Our OTP takes care of many such challenging patients as best we can, because usually it’s their only option for care. Ultimately, we do hope to get them care for their other issues, in the form of referrals, because we don’t have the time or personnel to provide those services.

Second, OTPs may not have personnel with the expertise to manage reproductive health needs

I am trained in Internal Medicine. This means I could manage some simple primary care and even some uncomplicated gynecologic and mental health care for OTP patients. But my time is spent providing medication-assisted treatment to those patients. I would have to work additional hours if we provided primary care, probably at least double the hours that I now work. I would need a way to care for those patients for after-hours emergencies. I don’t work for free, and neither do the nurses. The company I work for would have to pay for this expense. They could bill Medicaid, but at least half our patients don’t have any insurance at all. Most uninsured patients get their OTP treatment paid for with grant money, but that doesn’t cover primary care services.

Many OTPs have a psychiatrist as a medical director. They could address mental health needs, but probably wouldn’t be comfortable doing and primary care, and certainly not reproductive health.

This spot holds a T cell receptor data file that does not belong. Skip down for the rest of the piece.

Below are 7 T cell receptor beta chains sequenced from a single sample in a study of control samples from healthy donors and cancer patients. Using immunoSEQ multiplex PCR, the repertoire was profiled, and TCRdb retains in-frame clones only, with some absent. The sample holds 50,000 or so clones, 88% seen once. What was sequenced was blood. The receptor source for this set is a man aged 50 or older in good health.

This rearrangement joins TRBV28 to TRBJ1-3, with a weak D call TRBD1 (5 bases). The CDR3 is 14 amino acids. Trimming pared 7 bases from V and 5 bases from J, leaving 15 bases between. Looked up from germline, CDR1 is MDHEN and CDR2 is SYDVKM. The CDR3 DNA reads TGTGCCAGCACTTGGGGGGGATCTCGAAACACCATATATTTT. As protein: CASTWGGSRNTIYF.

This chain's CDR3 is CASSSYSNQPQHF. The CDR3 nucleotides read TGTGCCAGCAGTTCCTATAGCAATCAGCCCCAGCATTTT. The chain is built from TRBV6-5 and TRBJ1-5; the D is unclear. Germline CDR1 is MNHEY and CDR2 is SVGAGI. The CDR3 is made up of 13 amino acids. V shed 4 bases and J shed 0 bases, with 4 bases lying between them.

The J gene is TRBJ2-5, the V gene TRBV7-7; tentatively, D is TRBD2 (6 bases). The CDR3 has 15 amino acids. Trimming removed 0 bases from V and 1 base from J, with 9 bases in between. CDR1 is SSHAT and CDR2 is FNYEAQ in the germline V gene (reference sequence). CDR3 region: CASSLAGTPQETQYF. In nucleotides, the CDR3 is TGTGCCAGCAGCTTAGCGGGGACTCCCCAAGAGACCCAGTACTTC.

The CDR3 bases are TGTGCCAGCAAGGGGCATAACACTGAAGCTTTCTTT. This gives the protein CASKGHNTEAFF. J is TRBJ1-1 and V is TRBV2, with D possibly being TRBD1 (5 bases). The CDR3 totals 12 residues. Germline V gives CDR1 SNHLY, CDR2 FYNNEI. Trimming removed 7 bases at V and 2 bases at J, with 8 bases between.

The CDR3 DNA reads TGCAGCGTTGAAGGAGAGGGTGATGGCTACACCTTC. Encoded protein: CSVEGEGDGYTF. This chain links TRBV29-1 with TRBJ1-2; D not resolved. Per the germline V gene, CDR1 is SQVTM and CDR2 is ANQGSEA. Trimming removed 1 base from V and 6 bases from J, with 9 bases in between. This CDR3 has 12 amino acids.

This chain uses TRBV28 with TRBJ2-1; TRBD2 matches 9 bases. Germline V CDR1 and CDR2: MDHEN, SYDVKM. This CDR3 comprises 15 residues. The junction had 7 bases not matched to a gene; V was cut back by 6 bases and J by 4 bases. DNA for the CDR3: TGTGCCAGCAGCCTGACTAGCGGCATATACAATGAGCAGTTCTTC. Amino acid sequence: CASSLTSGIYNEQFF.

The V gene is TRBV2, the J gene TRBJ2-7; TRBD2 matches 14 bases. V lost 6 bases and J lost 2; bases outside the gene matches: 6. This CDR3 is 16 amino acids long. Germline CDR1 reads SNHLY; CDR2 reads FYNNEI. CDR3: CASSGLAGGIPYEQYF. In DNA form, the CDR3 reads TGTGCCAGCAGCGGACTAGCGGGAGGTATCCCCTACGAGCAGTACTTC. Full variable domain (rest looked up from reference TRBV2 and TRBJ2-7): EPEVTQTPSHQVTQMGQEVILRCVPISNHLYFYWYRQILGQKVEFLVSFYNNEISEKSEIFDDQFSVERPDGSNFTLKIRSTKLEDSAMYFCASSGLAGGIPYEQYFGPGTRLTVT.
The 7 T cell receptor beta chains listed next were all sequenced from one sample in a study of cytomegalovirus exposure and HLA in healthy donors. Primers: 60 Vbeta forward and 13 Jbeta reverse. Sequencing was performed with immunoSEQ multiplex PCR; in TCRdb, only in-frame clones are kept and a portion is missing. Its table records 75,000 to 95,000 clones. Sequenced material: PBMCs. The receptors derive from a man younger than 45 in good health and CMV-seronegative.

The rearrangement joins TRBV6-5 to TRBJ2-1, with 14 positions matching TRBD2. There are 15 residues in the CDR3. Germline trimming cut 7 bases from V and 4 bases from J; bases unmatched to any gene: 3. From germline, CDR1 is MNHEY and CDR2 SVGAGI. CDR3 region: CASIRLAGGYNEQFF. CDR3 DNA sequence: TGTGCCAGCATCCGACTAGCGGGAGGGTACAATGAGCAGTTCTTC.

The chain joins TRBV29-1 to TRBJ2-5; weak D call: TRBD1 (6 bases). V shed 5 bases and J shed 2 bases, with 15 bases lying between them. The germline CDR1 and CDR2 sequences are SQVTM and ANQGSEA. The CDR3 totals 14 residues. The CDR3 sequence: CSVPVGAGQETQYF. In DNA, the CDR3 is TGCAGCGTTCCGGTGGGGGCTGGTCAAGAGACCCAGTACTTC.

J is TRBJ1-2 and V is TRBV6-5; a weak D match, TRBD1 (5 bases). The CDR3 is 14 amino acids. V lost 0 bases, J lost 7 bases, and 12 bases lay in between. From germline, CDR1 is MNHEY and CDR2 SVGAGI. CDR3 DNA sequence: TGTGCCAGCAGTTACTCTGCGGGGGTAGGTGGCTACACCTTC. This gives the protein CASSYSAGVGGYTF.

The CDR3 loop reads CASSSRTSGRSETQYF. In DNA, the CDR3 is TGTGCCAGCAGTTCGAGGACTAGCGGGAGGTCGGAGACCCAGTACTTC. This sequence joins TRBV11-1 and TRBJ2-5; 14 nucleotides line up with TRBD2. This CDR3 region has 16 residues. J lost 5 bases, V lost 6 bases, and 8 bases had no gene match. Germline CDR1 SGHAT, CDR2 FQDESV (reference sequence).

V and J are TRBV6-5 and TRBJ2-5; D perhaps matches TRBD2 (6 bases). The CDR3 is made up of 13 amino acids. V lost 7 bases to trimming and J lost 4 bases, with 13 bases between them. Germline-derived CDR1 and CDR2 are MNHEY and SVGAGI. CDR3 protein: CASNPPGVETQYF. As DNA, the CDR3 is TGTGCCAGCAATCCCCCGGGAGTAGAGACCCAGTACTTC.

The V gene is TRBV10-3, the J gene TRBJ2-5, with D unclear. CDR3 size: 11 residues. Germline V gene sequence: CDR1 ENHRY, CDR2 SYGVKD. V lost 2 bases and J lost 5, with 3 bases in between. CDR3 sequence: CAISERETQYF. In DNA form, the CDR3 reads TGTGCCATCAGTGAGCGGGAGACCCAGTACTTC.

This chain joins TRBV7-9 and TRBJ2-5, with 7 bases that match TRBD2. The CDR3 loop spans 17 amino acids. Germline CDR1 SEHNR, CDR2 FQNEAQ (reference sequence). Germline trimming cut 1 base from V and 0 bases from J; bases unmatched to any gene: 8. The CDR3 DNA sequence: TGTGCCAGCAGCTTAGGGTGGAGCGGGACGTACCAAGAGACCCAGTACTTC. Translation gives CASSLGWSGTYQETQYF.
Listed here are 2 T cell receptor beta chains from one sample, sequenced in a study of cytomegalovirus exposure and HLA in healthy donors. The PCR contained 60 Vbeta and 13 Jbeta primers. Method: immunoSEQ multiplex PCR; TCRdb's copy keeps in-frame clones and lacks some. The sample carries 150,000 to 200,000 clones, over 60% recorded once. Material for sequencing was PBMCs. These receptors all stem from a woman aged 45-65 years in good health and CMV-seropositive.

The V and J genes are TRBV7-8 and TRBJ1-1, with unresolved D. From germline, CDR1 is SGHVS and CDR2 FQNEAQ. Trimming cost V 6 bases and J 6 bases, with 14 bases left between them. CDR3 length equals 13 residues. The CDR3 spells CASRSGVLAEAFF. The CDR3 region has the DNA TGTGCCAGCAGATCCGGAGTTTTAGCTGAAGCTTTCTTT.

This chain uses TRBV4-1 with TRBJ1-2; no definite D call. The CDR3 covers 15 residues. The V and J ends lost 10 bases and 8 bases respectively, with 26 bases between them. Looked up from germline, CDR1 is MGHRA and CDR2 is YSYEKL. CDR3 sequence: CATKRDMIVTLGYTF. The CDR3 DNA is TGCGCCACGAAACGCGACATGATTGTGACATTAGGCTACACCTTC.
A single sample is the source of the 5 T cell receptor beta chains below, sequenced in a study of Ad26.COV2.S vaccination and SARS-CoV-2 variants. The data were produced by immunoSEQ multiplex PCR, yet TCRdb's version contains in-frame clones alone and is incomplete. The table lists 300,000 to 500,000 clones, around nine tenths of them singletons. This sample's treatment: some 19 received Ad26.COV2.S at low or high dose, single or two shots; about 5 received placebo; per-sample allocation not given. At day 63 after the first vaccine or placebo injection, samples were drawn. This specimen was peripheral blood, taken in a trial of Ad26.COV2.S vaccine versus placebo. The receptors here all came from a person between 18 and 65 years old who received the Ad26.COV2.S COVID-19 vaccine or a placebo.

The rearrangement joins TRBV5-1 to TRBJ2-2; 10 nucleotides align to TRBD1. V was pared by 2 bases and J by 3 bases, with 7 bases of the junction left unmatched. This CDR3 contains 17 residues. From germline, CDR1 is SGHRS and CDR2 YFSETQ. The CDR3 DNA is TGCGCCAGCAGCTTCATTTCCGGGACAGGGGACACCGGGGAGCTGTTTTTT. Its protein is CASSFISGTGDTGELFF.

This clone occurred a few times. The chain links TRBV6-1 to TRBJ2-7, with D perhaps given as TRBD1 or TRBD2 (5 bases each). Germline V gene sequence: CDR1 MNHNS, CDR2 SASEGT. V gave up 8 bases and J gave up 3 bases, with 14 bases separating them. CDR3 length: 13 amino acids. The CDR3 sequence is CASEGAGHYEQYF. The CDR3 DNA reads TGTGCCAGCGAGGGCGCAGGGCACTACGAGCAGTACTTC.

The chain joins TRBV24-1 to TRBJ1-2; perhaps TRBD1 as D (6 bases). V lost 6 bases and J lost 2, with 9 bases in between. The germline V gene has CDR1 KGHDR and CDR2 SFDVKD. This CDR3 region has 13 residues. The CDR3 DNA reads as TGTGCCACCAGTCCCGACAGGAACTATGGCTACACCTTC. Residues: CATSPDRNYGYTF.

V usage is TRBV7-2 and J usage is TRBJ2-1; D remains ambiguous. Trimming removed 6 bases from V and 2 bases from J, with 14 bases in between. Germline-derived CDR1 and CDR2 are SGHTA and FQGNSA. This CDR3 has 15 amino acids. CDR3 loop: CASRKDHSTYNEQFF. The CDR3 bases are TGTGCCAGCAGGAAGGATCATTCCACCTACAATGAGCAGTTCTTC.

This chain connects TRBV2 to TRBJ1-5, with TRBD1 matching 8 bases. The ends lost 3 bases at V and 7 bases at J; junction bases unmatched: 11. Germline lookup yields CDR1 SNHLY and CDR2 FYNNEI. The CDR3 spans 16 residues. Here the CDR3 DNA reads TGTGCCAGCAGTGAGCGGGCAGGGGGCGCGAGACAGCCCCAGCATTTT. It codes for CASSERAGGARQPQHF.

In order to meet even some of the reproductive and sexual health needs of just the female patients (ignoring male patients completely for some reason), additional providers would have to be hired. Who pays for that?

It makes more sense to me to have providers come to our OTP to provide essential services under one roof. One day could be for obstetric/gynecologic care. A local OB could come to our facility and see patients all day. Another day could be for a psychiatrist to come and treat patients, and maybe two days for primary care providers to see our OTP patients. It’s an ideal solution, except for finding willing providers, and a way to pay them.

Don’t even get me started on our patients’ dental care needs. We could hire a full-time dentist and keep her busy with only our opioid treatment program patients. But again, who would pay?

I get weary of unfunded mandates and recommendations for opioid treatment programs. I feel like much is expected of providers at opioid treatment programs, mainly because no other providers want to treat these patients.